View headers option to view email headers in Proton Mail

The email header will display in a popup window. You can then download it as a .txt file by clicking Download.

Download button to download email header in Proton Mail

Learn how to check email headers in the Proton Mail web and mobile apps

View Gmail email headers

  1. Log in to your account at account.gmail.com(new window), and open an email.
  2. Click on the More menu (three vertical dots), and select Show original.

Show original option to view email headers in Gmail
  1. Click Copy to clipboard to copy the email header or Download Original to download it.

View Outlook email headers

  1. Log in to your account by going to outlook.com(new window) or the Microsoft 365 login page(new window).
  2. Click on the More actions menu (three horizontal dots), and go to View → View message source.

View message source option to view email headers in Outlook

View Apple iCloud email headers

  1. Log in to your account at icloud.com/mail(new window), and open an email.
  2. Click on the Reply icon, and select Show All headers.

Show All Headers option to view email headers in Apple iCloud

How to read an email header

After opening an email header, you’re faced with a daunting block of code — a list of fields that show essential information (metadata(new window)) about the message, like where it came from and how it was routed and authenticated.

To find specific information in an email header, you can search using the keyboard shortcut Control + F (Windows/Linux) or Command + F (Mac). For example, search for “Authentication” to find the Authentication-Results fields in the email header below:

Email header showing the word Authentication highlighted to find Authentication-Results fields in the header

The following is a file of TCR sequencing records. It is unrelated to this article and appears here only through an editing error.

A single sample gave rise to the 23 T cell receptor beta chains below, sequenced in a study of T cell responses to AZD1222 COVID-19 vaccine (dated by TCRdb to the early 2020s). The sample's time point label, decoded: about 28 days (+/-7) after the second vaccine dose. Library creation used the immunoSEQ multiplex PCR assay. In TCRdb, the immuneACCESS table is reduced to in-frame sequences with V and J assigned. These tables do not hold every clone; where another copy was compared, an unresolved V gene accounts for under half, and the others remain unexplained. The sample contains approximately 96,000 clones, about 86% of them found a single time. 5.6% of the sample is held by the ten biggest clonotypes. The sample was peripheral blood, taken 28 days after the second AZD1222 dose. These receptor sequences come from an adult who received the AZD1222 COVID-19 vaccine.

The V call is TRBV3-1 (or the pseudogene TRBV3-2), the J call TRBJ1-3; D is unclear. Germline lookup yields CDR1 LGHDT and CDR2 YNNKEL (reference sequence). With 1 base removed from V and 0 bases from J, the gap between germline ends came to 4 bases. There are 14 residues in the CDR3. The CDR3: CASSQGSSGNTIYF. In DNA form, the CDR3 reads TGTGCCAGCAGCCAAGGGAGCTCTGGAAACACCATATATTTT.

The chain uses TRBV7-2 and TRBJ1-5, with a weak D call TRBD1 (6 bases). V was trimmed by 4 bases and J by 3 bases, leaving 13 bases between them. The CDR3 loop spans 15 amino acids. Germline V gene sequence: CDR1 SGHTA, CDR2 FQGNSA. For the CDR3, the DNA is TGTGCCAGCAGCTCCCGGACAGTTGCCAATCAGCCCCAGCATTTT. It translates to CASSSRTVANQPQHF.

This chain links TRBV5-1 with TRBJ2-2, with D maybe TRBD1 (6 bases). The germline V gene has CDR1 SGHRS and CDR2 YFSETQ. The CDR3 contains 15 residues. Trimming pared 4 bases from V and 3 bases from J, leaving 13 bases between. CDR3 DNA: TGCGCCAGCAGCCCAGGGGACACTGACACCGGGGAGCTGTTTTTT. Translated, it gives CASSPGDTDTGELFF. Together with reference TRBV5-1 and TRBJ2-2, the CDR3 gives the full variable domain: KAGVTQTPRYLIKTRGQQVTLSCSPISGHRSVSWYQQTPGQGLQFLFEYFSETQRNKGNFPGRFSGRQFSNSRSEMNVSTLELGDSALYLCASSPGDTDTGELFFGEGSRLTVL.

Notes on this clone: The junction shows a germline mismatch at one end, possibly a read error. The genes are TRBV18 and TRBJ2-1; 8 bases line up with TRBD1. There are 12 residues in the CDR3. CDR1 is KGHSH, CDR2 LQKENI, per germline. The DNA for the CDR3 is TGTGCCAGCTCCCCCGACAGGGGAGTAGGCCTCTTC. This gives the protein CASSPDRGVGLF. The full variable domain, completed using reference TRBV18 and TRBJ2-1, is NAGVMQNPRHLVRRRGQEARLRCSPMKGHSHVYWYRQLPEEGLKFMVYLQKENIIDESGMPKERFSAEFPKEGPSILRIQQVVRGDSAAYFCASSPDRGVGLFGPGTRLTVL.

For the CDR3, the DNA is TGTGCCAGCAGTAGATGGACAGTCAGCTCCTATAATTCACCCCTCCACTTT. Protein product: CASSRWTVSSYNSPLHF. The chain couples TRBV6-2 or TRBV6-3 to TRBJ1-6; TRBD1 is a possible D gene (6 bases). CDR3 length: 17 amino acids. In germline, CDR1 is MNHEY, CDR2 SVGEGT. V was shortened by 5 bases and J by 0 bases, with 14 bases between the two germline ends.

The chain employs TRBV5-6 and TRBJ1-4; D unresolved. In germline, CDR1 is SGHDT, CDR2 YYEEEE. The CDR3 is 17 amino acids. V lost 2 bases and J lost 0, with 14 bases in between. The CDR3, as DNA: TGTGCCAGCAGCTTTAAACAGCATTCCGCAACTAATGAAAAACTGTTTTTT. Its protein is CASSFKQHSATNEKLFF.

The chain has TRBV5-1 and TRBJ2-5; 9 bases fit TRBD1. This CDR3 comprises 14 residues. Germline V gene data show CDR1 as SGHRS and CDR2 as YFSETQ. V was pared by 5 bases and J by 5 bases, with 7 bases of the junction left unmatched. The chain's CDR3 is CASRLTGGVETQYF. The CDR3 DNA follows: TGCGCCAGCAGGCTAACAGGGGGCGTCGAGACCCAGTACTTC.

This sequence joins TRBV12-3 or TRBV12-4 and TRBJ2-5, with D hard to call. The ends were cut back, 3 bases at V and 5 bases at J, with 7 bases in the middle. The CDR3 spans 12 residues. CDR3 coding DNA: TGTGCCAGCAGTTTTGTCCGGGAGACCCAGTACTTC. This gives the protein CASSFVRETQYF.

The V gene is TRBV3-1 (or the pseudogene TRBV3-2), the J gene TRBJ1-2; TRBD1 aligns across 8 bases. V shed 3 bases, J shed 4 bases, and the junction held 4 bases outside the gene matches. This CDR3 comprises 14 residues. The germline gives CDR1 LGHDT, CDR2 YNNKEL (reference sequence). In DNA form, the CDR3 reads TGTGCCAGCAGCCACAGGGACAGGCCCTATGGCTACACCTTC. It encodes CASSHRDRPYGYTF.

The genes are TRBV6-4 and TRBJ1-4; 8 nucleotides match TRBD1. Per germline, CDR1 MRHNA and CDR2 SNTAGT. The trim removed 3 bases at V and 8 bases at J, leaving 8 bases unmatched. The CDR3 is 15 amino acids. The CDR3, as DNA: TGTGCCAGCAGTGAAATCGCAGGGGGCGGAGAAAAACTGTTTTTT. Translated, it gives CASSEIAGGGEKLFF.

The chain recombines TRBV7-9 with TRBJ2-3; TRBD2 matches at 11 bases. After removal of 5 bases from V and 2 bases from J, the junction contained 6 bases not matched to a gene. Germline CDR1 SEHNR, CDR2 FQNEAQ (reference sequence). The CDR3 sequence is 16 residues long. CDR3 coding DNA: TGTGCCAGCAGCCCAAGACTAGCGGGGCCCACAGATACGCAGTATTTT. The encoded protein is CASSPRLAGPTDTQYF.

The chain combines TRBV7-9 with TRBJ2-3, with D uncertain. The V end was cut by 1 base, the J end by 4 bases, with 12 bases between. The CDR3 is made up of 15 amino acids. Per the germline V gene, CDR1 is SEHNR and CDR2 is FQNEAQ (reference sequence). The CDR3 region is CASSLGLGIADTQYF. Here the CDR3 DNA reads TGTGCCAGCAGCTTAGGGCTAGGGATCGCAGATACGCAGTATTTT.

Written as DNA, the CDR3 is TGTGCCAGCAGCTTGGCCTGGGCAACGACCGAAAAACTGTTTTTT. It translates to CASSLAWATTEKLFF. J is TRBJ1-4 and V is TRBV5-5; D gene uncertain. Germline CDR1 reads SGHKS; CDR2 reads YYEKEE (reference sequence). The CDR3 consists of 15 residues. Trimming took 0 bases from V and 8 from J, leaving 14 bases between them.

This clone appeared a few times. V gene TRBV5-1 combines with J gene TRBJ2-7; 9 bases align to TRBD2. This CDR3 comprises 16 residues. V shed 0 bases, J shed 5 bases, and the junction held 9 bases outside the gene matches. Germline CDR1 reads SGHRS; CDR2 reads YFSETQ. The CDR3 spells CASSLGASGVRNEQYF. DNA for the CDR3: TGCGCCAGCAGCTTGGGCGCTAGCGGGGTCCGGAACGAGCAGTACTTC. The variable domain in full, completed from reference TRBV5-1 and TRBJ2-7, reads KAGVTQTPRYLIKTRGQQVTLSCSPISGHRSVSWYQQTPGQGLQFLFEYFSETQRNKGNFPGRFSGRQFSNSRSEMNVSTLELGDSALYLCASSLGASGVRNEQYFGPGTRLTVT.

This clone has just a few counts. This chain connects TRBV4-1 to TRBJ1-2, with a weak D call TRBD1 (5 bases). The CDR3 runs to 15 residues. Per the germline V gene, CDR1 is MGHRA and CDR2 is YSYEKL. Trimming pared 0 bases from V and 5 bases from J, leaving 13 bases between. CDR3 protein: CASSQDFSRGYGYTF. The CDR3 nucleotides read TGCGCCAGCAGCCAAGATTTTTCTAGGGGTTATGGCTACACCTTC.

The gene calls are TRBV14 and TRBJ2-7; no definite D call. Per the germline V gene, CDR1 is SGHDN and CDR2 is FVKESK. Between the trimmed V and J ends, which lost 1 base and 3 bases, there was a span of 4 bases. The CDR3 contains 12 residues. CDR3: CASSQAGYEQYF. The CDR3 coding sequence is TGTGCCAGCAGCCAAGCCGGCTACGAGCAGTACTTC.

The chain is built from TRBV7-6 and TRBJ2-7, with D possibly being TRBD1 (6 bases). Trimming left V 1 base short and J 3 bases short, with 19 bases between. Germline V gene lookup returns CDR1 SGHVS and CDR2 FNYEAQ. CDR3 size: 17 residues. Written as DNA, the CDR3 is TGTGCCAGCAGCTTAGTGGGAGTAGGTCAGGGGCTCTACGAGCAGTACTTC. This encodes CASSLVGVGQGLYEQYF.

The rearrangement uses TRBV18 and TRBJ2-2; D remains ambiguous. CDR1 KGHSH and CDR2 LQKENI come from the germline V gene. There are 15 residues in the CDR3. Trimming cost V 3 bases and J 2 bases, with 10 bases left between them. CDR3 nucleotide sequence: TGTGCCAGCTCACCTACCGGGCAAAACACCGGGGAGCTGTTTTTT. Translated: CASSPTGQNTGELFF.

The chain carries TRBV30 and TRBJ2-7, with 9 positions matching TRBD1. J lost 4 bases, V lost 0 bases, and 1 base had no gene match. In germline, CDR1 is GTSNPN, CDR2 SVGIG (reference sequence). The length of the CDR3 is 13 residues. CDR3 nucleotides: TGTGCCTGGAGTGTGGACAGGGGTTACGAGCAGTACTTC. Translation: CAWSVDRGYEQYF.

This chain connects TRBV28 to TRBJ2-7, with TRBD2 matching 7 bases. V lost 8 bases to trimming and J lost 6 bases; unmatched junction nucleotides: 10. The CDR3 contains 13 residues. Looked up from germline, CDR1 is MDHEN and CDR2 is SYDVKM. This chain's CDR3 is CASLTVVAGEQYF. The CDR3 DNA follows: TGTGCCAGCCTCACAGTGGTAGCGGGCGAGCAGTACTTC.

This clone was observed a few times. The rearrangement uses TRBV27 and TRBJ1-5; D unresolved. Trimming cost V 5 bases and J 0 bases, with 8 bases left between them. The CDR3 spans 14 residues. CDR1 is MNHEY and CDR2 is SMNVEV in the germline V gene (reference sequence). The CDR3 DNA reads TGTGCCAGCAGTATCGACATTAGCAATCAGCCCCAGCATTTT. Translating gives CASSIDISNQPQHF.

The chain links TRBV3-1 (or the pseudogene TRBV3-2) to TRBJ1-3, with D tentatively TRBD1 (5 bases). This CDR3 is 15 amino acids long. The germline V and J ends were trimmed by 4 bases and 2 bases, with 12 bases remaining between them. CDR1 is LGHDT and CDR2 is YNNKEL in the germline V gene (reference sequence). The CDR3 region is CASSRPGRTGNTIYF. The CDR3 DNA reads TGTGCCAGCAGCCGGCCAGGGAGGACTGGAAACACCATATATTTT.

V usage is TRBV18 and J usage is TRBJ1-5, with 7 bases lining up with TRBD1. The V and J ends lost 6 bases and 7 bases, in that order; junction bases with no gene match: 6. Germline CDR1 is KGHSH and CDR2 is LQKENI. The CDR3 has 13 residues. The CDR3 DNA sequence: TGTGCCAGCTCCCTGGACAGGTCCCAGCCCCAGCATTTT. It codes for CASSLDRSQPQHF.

But which fields should you look at and why?

Email header fields explained

Here are the main types of metadata to look for in email headers and what they mean.

MetadataWhat it means
FromThe address the message was sent from. Note that this can be spoofed.
ToThe display names and email addresses of all the recipients, including CC and BCC addresses. As above, these details can be spoofed.
SubjectThe title of the email as displayed in the Subject line of the email.
DateThe timestamp showing the day and date an email was sent; for example, Wed, 8 Mar 2023 06:07:58 +0000 
ReceivedThe names and IP addresses(new window) of all the email servers the message passed through to get to the recipient(s). A Received header is added automatically to the top of the list after a server accepts an email. So read from the bottom up — check the bottom Received field to find the original sender’s IP address.
Return-PathThe address to which an email that can’t be delivered should be returned, like a return address in regular mail.
Reply-ToAn optional address for recipients to reply to. If there is no Reply-To field, the Return-Path address is used.
DKIM signatureA DKIM (DomainKeys Identified Mail) signature is an authentication method that cryptographically verifies that the email hasn’t been changed since it was DKIM signed, which helps to detect spoofed emails. The Authentication-Results field should read dkim=pass with header d=[sender’s domain].
SPFSPF (Sender Policy Framework) is an authentication protocol that checks that an email was sent from an authorized IP address(new window). Like DKIM, the Authentication-Results field should show spf=pass.
DMARCDMARC (Domain-based Message Authentication Reporting and Conformance) is an authentication protocol that prevents email spoofing by combining the results of DKIM and SPF checks. DMARC allows senders to define what happens to their emails if they fail DKIM and SPF checks.
Authentication-ResultsShows the results of authentication checks like DKIM, SPF, and DMARC (see above).
ARC-Authentication-ResultsARC is a way to preserve the authentication results (DKIM, SPF, and DMARC) of an email when it is forwarded. ARC should show dkim, spf, and dmarc=pass.
Message-IDA unique identifier created for each email message. 
Spam-Action/
Spam-Status/
Spamscore
Various spam ratings depending on the anti-spam platform used. For example, the Spam-Action field may display inbox (for non-spam), spam, or phishing.
Content-TypeShows the email format, such as text/html to indicate an HTML message (rich text) or text/plain for plain text (no formatting).
Message-BodyThe main content of the message. In Proton Mail end-to-end encrypted emails, this appears as unreadable ciphertext.
Types of email header metadata

Email header analyzers

Rather than searching the text of an email header manually, an easier way to find key fields is to use an email header analyzer, like the one by MxToolbox or Mailheader.org. 

Copy and paste an email header into the analyzer tool and hit the analyze button. They not only locate the main fields for you but may also show if the message was authenticated.